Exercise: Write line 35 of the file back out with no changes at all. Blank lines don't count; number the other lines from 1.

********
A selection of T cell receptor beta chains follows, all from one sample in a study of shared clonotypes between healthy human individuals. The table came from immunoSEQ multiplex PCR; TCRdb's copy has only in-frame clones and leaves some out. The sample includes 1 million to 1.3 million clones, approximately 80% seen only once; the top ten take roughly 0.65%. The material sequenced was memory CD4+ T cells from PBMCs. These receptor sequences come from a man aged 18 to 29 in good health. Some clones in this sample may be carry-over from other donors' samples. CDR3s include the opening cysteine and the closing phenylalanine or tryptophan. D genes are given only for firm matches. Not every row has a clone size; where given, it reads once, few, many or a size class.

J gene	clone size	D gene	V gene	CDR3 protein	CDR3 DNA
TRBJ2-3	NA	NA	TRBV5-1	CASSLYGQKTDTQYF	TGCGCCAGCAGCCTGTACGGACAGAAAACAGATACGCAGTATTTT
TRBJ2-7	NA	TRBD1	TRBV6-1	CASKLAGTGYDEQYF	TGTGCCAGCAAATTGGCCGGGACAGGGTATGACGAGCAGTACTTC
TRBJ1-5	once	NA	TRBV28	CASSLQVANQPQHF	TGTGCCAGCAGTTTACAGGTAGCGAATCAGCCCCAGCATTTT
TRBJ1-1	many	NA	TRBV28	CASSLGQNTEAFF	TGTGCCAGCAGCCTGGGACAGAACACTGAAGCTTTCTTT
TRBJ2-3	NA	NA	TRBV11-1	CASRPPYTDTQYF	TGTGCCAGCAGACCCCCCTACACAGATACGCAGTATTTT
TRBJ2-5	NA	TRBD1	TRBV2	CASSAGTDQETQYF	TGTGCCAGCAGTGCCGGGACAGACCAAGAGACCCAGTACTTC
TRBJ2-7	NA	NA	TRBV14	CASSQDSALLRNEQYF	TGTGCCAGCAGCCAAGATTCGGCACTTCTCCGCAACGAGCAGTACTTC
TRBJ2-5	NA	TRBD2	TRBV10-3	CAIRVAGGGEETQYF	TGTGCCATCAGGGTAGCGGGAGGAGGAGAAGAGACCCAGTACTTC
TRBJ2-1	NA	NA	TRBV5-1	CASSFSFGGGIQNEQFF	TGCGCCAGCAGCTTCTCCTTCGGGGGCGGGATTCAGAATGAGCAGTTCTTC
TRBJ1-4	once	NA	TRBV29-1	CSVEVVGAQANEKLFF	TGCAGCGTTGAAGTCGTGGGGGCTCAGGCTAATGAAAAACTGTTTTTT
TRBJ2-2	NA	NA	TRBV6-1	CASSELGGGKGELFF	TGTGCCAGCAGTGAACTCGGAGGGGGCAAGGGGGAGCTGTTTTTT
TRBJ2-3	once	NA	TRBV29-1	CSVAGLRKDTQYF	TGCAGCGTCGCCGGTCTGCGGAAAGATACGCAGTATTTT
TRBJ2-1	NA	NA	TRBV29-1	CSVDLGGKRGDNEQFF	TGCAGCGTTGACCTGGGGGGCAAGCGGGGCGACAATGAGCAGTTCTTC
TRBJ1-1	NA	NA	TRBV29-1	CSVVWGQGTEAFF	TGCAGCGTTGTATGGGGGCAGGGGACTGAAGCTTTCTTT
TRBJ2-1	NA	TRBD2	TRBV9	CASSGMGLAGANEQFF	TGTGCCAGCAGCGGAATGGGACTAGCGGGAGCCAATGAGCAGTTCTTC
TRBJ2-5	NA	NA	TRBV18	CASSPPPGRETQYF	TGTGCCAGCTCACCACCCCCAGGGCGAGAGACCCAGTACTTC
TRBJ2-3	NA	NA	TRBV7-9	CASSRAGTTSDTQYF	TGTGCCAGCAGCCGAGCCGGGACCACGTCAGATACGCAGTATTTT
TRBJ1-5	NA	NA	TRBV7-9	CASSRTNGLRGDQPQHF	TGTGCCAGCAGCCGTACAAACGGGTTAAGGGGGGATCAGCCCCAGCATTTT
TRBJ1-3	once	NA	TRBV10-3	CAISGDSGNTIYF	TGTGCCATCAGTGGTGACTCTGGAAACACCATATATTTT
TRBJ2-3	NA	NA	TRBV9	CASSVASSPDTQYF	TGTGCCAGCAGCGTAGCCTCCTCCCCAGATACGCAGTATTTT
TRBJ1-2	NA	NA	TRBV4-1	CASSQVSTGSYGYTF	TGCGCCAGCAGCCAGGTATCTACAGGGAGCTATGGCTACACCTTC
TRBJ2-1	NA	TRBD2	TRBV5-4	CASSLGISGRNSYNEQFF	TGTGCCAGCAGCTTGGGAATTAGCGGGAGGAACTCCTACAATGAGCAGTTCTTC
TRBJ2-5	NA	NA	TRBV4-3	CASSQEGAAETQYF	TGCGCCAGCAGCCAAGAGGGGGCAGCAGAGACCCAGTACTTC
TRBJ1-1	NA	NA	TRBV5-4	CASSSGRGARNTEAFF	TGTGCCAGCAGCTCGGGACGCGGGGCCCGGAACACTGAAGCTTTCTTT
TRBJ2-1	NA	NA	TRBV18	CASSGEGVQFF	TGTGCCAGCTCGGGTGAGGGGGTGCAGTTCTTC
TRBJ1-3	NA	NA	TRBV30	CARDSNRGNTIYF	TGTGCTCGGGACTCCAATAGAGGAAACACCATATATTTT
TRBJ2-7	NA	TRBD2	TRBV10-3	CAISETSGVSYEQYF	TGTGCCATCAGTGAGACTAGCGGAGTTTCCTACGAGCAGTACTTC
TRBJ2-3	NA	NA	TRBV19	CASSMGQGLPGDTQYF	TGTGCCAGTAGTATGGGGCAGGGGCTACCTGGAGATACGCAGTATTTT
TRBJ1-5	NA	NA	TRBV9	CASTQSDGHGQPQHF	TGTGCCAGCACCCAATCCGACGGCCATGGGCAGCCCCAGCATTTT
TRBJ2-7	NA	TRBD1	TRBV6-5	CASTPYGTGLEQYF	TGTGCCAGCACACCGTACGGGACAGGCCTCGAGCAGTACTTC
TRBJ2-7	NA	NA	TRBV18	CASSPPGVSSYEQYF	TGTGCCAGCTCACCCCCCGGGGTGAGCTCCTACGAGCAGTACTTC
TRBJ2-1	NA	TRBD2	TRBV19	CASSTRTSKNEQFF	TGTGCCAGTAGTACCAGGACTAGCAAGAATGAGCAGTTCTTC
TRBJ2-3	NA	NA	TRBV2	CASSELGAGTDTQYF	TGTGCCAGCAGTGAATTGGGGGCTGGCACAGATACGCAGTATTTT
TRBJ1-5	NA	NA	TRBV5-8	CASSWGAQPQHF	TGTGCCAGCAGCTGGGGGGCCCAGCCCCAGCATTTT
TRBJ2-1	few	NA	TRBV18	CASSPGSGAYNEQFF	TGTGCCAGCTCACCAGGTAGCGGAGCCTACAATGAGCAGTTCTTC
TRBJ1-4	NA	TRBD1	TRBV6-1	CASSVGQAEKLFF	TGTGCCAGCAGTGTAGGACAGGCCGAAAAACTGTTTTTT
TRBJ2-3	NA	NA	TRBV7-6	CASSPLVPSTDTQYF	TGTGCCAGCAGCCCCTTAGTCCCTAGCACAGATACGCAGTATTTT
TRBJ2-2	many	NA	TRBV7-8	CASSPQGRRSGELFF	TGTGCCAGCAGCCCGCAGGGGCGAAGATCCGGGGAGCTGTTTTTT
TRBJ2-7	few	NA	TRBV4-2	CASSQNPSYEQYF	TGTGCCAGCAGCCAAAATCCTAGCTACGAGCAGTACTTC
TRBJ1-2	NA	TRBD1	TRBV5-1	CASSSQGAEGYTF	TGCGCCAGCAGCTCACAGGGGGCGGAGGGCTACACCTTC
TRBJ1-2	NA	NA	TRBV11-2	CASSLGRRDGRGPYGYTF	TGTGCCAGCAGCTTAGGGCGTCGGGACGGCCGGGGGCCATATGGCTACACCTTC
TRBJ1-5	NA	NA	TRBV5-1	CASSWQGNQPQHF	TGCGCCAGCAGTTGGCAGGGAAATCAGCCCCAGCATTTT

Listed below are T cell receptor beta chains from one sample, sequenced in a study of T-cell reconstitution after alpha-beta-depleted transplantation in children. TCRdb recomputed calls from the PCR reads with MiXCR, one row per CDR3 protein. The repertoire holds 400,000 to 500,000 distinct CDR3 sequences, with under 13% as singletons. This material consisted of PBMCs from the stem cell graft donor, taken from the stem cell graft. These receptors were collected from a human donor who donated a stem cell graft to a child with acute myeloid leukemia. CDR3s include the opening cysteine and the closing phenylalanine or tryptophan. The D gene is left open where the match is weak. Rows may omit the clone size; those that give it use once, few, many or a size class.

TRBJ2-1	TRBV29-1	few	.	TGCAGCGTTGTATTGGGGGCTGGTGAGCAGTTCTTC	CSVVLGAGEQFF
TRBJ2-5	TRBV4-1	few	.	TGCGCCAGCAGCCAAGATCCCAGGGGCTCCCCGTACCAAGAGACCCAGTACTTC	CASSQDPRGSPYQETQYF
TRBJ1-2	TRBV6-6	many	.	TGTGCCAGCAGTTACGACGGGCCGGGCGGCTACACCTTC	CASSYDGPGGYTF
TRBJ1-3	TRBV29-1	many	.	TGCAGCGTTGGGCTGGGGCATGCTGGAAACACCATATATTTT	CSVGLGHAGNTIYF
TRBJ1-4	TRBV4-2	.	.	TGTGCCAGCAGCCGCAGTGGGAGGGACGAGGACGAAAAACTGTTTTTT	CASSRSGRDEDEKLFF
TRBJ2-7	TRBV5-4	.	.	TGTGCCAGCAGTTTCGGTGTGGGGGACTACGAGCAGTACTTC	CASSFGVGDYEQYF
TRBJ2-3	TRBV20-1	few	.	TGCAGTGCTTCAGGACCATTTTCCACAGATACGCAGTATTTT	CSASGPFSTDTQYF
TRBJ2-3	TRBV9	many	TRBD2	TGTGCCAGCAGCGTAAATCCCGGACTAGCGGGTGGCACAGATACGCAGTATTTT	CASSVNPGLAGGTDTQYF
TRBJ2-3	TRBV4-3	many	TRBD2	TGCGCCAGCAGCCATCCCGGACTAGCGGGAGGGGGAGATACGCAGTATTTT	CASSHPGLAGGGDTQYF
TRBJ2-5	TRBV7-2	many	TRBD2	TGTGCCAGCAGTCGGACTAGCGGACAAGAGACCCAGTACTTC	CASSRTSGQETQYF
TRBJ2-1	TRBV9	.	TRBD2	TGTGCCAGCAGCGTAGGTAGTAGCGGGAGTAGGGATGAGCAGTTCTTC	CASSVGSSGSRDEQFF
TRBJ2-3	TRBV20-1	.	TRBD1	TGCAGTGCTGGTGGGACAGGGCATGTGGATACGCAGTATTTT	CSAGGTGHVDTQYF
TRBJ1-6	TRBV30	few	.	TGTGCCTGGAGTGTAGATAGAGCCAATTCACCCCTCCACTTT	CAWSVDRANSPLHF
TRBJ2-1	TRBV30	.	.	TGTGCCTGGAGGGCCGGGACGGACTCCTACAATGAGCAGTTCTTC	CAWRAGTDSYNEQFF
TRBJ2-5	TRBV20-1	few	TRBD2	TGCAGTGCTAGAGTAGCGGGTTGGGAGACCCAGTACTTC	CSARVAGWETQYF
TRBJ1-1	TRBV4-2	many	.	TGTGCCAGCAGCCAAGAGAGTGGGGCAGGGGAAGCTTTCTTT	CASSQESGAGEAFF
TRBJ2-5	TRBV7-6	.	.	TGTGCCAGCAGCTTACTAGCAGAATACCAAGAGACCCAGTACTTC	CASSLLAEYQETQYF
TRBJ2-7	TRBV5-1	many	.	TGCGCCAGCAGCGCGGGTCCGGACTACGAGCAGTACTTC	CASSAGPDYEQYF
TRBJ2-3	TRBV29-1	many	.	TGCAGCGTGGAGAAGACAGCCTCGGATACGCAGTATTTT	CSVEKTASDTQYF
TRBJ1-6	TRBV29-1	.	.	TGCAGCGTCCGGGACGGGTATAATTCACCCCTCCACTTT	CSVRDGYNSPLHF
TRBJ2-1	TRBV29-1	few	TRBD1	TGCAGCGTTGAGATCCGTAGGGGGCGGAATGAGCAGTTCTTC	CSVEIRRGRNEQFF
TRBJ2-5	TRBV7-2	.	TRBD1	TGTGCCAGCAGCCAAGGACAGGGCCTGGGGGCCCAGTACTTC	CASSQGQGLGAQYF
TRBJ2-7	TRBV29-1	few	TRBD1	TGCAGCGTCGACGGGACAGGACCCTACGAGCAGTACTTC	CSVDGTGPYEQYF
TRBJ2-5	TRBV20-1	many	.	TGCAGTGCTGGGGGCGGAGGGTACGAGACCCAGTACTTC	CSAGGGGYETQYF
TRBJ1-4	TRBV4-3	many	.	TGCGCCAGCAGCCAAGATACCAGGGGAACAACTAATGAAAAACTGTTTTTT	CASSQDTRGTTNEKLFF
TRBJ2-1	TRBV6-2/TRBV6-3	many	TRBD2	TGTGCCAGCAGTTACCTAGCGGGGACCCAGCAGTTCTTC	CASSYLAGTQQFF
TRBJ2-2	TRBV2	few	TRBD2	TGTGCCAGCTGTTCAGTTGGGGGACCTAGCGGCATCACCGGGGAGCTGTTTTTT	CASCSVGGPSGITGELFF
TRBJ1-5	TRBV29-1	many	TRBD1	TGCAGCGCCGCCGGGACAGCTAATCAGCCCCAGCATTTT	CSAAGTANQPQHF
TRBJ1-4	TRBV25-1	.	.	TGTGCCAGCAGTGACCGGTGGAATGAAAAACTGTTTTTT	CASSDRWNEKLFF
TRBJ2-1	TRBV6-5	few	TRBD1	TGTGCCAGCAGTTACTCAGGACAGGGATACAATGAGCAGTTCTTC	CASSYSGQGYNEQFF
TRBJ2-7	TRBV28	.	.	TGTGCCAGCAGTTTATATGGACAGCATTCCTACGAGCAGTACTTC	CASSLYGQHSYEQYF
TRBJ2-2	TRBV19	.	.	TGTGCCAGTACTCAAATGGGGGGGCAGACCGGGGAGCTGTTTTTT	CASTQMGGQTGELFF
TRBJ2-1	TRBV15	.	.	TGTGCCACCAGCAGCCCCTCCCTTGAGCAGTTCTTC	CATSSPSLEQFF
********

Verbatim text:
TRBJ2-3	NA	NA	TRBV2	CASSELGAGTDTQYF	TGTGCCAGCAGTGAATTGGGGGCTGGCACAGATACGCAGTATTTT